Conservative Leader Pierre Poilievre says he plans to buy more X-ray scanners at ports to curb auto thefts, while the Liberals argue that putting the brakes on these crimes is more complicated.
The issue has become the focus of political parties this week amid rising rates of vehicle thefts and the government calling a summit with law enforcement and other officials set for Thursday.
“What we’re aiming to do in Thursday’s auto-theft summit is to address numerous levels of the issue, recognizing that it is an issue relating to ports. But that is not the only concern that we need to bring forward,” said Treasury Board President Anita Anand on Tuesday morning.
“We hope to develop an action plan with the parties at the table on Thursday so that we can all play a part in ameliorating an extremely serious situation.”
Anand said it’s an extremely complex issue but that ports and local law enforcement need to be able to keep up with technology that can track vehicles.
In 2022, vehicle thefts rose 50 per cent in Quebec year-over-year, with Ontario seeing almost the same increase. Atlantic Canada saw a 35 per cent bump in vehicles thefts.
Speaking at the Port of Montreal, Poilievre touted a new policy proposal first unveiled on Monday: a mandatory three years in jail for three cars stolen.
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Justice Minister Arif Virani says that those provisions to punish car thieves already exist in the Criminal Code, and his focus is on organized crime rings driving this issue.
“(What) Pierre Poilievre is desperately missing is that he wants to take extremely punitive measures to 16-year-olds,” Virani said on his way into cabinet.
“It’s important to keep people safe in places like Toronto and right around this country. But it’s also important to understand who’s masterminding things behind that 16-year-old. This is organized criminality. Organized crime is behind this. That’s what we’ve heard from police. That’s what we’re trying to address.”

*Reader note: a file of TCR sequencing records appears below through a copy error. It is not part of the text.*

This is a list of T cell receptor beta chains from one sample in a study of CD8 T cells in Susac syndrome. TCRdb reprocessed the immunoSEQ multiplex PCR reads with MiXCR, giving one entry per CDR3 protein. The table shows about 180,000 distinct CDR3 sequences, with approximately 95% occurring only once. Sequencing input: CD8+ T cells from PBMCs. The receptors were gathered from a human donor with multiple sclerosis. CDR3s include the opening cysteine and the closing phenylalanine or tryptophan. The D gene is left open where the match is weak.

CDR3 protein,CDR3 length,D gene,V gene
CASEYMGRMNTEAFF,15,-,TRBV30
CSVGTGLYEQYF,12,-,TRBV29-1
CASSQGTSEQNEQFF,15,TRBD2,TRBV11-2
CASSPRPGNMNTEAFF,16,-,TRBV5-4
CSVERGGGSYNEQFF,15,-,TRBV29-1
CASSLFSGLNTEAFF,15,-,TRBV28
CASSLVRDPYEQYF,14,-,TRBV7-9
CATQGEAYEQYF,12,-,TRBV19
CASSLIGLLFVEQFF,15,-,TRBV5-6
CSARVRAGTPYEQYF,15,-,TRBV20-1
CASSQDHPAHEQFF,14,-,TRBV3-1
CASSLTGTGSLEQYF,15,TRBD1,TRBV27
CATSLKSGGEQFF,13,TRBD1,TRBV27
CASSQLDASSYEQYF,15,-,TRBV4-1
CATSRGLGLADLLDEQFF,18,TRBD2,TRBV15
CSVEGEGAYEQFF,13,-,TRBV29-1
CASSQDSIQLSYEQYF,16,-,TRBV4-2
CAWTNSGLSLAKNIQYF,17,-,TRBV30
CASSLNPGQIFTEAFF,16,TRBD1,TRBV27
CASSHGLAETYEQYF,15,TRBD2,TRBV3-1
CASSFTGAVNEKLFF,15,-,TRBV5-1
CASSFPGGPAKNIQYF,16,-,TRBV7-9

Back at the Port of Montreal, Poilievre went on to blame Trudeau’s “mismanagement” of Canadian Border Services Agency (CBSA) for the increased number of stolen vehicles getting shipped out of Canada.
“According to the Journal of Montreal, [the Port of Montreal] only had five officers to inspect over a half a million containers that leave our country through this port. Insane incompetence,” Poilievre said.
Poilievre pitched cutting $165 million he said goes into CBSA management consulting contracts and use that money to buy 24 X-ray scanners for the four biggest ports in Canada (Montreal, Vancouver, Prince Rupert and Halifax). He said the machines could can scan up to 150 containers per hour.
The Tory leader said he also plans on hiring 75 more CBSA officers who would be focused on searching for stolen vehicles at ports.
Poilievre claims this plan would cost $135 million.
“Our common sense plan to put the brakes on car theft is to secure our ports and lock up the car thieves,” Poilievre said.
Speaking to Global News last month, Det. Scott Herriot of the Ottawa Police Service said that many vehicles stolen in the capital are often taken somewhere first to be loaded into a shipping crate before heading to the Port of Montreal, about two hours away.
“Sometimes things are X-rayed. Sometimes things aren’t,” he said.
The detective added vehicles often aren’t as high on the contraband priority list as drugs and guns in these searches.
Virani said that these issues areexactly what they will be looking to address at the summit on Thursday. He said key questions they are looking to answer are what resources are missing at the ports, what resources local police need and what Criminal Code changes are needed.
Additionally, Virani said they will also be looking to hear more from the auto industry on vehicle security measures. François-Philippe Champagne, Minister of Innovation, Science and Industry of Canada, will be among participants, Virani said.
“We’re bringing in Minister Champagne into the conversation to ensure that the auto industry is also taking responsibility to ensure that the vehicles are not as ‘stealable,’ for want of a better phrase, but secondly, that they’re better [at] tracking,” Virani said.
Meanwhile, Poilievre said he’s heard from people saying they have tracked stolen vehicles using AirTags and watched them get loaded onto ship and taken overseas.
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